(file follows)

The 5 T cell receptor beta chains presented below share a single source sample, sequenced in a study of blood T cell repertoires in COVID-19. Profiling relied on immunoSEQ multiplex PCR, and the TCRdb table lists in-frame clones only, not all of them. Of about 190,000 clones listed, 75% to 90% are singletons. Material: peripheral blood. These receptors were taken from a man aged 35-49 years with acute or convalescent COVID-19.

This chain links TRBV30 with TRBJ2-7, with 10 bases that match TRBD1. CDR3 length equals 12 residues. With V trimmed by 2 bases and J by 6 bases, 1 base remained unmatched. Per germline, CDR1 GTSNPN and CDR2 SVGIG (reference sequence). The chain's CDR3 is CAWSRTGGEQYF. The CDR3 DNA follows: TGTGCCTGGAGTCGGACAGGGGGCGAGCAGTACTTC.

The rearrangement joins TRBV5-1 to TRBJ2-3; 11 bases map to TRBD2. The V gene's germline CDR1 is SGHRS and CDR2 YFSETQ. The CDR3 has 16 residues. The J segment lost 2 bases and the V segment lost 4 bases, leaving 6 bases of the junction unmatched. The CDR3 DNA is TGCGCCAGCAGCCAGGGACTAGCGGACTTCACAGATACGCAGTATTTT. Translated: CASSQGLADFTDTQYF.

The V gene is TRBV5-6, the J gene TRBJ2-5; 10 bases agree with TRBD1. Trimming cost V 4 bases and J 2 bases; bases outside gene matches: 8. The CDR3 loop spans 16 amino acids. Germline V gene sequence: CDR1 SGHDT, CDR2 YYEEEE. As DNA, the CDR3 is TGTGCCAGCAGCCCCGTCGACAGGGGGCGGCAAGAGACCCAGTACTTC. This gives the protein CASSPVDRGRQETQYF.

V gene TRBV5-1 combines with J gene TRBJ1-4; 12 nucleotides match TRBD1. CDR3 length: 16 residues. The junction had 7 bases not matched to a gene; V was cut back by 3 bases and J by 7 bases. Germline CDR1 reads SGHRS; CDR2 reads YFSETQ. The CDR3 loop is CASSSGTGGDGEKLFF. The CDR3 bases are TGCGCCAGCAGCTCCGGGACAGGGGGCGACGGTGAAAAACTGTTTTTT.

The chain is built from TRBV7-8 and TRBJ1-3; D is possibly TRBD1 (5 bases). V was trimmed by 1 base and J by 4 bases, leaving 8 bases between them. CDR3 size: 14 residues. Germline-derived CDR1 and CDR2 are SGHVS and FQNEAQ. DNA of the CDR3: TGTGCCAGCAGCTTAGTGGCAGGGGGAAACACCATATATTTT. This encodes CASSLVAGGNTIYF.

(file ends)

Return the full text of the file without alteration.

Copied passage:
The 5 T cell receptor beta chains presented below share a single source sample, sequenced in a study of blood T cell repertoires in COVID-19. Profiling relied on immunoSEQ multiplex PCR, and the TCRdb table lists in-frame clones only, not all of them. Of about 190,000 clones listed, 75% to 90% are singletons. Material: peripheral blood. These receptors were taken from a man aged 35-49 years with acute or convalescent COVID-19.

This chain links TRBV30 with TRBJ2-7, with 10 bases that match TRBD1. CDR3 length equals 12 residues. With V trimmed by 2 bases and J by 6 bases, 1 base remained unmatched. Per germline, CDR1 GTSNPN and CDR2 SVGIG (reference sequence). The chain's CDR3 is CAWSRTGGEQYF. The CDR3 DNA follows: TGTGCCTGGAGTCGGACAGGGGGCGAGCAGTACTTC.

The rearrangement joins TRBV5-1 to TRBJ2-3; 11 bases map to TRBD2. The V gene's germline CDR1 is SGHRS and CDR2 YFSETQ. The CDR3 has 16 residues. The J segment lost 2 bases and the V segment lost 4 bases, leaving 6 bases of the junction unmatched. The CDR3 DNA is TGCGCCAGCAGCCAGGGACTAGCGGACTTCACAGATACGCAGTATTTT. Translated: CASSQGLADFTDTQYF.

The V gene is TRBV5-6, the J gene TRBJ2-5; 10 bases agree with TRBD1. Trimming cost V 4 bases and J 2 bases; bases outside gene matches: 8. The CDR3 loop spans 16 amino acids. Germline V gene sequence: CDR1 SGHDT, CDR2 YYEEEE. As DNA, the CDR3 is TGTGCCAGCAGCCCCGTCGACAGGGGGCGGCAAGAGACCCAGTACTTC. This gives the protein CASSPVDRGRQETQYF.

V gene TRBV5-1 combines with J gene TRBJ1-4; 12 nucleotides match TRBD1. CDR3 length: 16 residues. The junction had 7 bases not matched to a gene; V was cut back by 3 bases and J by 7 bases. Germline CDR1 reads SGHRS; CDR2 reads YFSETQ. The CDR3 loop is CASSSGTGGDGEKLFF. The CDR3 bases are TGCGCCAGCAGCTCCGGGACAGGGGGCGACGGTGAAAAACTGTTTTTT.

The chain is built from TRBV7-8 and TRBJ1-3; D is possibly TRBD1 (5 bases). V was trimmed by 1 base and J by 4 bases, leaving 8 bases between them. CDR3 size: 14 residues. Germline-derived CDR1 and CDR2 are SGHVS and FQNEAQ. DNA of the CDR3: TGTGCCAGCAGCTTAGTGGCAGGGGGAAACACCATATATTTT. This encodes CASSLVAGGNTIYF.